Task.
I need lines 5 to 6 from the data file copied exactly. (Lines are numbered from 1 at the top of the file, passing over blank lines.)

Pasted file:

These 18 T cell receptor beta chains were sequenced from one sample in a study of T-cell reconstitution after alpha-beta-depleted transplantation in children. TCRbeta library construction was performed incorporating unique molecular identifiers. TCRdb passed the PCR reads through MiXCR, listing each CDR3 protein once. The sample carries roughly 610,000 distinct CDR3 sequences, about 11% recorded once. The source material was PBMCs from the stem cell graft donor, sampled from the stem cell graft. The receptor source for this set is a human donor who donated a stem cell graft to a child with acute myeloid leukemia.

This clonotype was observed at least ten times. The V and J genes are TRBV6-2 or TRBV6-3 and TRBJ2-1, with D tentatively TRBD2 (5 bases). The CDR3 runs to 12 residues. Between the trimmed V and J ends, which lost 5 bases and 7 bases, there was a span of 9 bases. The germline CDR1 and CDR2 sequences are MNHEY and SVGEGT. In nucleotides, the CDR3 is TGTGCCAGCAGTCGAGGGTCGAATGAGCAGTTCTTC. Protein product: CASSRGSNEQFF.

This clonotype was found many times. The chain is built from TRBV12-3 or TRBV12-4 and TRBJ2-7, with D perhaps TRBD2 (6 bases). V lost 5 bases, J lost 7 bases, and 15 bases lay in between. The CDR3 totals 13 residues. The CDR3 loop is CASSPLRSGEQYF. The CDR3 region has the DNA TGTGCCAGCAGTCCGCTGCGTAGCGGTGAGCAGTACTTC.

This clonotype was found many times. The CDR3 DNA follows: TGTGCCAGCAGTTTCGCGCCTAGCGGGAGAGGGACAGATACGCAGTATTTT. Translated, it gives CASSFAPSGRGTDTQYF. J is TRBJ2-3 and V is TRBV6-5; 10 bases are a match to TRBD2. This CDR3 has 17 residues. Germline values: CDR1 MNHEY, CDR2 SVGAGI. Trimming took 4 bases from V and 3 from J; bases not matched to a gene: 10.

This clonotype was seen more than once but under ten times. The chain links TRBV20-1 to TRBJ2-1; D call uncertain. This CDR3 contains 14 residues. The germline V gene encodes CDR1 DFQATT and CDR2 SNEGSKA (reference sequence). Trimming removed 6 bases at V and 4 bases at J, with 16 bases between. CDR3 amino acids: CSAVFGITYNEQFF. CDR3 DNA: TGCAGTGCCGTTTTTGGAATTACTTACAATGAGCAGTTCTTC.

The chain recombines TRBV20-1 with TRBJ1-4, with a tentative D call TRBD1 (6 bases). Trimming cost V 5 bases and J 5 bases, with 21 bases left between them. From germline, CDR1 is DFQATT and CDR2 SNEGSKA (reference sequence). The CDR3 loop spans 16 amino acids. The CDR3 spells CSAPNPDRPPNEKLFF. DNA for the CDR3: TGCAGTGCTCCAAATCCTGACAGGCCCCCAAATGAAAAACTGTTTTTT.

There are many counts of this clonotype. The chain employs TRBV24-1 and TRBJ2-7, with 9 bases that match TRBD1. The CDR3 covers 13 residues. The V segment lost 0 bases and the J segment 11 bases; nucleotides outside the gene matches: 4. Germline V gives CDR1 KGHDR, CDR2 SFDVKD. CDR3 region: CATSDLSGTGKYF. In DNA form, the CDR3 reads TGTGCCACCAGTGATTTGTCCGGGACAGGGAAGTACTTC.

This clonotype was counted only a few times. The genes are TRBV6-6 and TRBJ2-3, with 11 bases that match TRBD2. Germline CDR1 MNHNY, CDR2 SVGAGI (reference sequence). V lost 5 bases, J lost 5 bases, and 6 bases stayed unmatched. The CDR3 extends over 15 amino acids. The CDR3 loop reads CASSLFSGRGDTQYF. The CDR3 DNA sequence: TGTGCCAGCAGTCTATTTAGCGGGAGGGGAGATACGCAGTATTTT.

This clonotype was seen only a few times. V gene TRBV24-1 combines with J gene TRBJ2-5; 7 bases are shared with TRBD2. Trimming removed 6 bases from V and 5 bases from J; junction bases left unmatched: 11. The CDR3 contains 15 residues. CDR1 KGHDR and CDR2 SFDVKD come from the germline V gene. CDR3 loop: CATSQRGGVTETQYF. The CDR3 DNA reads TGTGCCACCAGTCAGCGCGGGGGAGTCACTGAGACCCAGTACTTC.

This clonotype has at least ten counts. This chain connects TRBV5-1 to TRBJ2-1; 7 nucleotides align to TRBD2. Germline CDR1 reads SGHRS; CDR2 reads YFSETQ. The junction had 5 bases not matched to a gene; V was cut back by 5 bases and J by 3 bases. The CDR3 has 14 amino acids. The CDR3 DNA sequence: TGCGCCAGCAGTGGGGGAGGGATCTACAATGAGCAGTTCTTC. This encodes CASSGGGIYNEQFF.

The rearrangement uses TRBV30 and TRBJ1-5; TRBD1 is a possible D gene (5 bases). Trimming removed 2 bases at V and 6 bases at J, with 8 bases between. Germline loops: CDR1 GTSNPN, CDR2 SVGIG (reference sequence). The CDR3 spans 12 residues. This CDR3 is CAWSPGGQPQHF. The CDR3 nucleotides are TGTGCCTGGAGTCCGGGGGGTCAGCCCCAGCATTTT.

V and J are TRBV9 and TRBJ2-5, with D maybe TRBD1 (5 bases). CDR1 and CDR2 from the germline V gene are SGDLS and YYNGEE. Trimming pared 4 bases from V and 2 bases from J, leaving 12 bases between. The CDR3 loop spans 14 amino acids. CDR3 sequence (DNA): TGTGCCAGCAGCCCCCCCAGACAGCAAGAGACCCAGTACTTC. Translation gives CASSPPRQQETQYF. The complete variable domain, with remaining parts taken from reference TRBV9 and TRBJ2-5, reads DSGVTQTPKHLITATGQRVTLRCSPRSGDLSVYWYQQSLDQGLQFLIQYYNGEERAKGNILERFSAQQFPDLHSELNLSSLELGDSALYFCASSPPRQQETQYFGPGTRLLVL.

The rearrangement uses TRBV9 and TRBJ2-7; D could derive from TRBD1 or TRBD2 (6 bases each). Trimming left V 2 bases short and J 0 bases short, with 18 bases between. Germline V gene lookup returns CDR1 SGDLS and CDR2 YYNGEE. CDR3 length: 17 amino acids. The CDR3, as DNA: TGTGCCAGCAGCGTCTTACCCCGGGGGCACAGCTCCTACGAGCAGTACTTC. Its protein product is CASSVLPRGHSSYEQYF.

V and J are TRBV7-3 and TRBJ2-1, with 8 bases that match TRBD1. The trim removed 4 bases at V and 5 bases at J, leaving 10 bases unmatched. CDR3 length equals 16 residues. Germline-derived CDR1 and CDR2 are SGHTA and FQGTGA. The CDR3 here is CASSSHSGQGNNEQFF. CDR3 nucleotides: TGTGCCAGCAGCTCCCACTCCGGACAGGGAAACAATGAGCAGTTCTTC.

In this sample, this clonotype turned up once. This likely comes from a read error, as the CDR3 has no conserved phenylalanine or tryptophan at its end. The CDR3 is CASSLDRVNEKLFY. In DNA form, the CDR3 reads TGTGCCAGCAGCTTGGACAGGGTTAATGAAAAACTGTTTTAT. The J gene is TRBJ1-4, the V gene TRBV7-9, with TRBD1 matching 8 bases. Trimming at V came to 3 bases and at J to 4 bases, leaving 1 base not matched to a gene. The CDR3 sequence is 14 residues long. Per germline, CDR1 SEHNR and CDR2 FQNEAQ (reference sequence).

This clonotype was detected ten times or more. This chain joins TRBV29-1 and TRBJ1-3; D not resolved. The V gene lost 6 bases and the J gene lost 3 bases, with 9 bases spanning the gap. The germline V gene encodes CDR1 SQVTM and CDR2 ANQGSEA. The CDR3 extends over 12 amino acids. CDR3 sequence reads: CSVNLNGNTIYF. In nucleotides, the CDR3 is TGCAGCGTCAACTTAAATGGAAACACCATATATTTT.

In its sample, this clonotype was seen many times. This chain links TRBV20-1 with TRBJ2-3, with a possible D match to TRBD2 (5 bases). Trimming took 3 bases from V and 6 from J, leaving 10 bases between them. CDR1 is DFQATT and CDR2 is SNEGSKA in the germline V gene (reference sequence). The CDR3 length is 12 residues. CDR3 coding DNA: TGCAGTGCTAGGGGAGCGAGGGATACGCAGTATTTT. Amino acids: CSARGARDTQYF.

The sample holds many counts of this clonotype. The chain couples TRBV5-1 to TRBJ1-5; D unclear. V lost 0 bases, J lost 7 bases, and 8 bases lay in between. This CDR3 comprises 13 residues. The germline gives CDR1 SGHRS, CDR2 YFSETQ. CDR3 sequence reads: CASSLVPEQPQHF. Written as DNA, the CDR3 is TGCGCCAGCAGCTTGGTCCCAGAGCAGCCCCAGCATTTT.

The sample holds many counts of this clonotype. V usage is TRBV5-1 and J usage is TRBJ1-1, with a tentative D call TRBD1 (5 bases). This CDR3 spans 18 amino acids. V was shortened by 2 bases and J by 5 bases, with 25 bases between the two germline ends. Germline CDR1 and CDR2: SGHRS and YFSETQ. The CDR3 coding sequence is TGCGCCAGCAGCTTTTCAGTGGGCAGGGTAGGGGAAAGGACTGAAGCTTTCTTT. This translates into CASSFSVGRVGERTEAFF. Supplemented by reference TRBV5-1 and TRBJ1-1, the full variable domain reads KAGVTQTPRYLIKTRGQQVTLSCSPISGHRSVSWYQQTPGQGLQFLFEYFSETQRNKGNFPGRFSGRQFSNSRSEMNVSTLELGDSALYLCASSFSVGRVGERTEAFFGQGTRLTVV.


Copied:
This clonotype was seen more than once but under ten times. The chain links TRBV20-1 to TRBJ2-1; D call uncertain. This CDR3 contains 14 residues. The germline V gene encodes CDR1 DFQATT and CDR2 SNEGSKA (reference sequence). Trimming removed 6 bases at V and 4 bases at J, with 16 bases between. CDR3 amino acids: CSAVFGITYNEQFF. CDR3 DNA: TGCAGTGCCGTTTTTGGAATTACTTACAATGAGCAGTTCTTC.

The chain recombines TRBV20-1 with TRBJ1-4, with a tentative D call TRBD1 (6 bases). Trimming cost V 5 bases and J 5 bases, with 21 bases left between them. From germline, CDR1 is DFQATT and CDR2 SNEGSKA (reference sequence). The CDR3 loop spans 16 amino acids. The CDR3 spells CSAPNPDRPPNEKLFF. DNA for the CDR3: TGCAGTGCTCCAAATCCTGACAGGCCCCCAAATGAAAAACTGTTTTTT.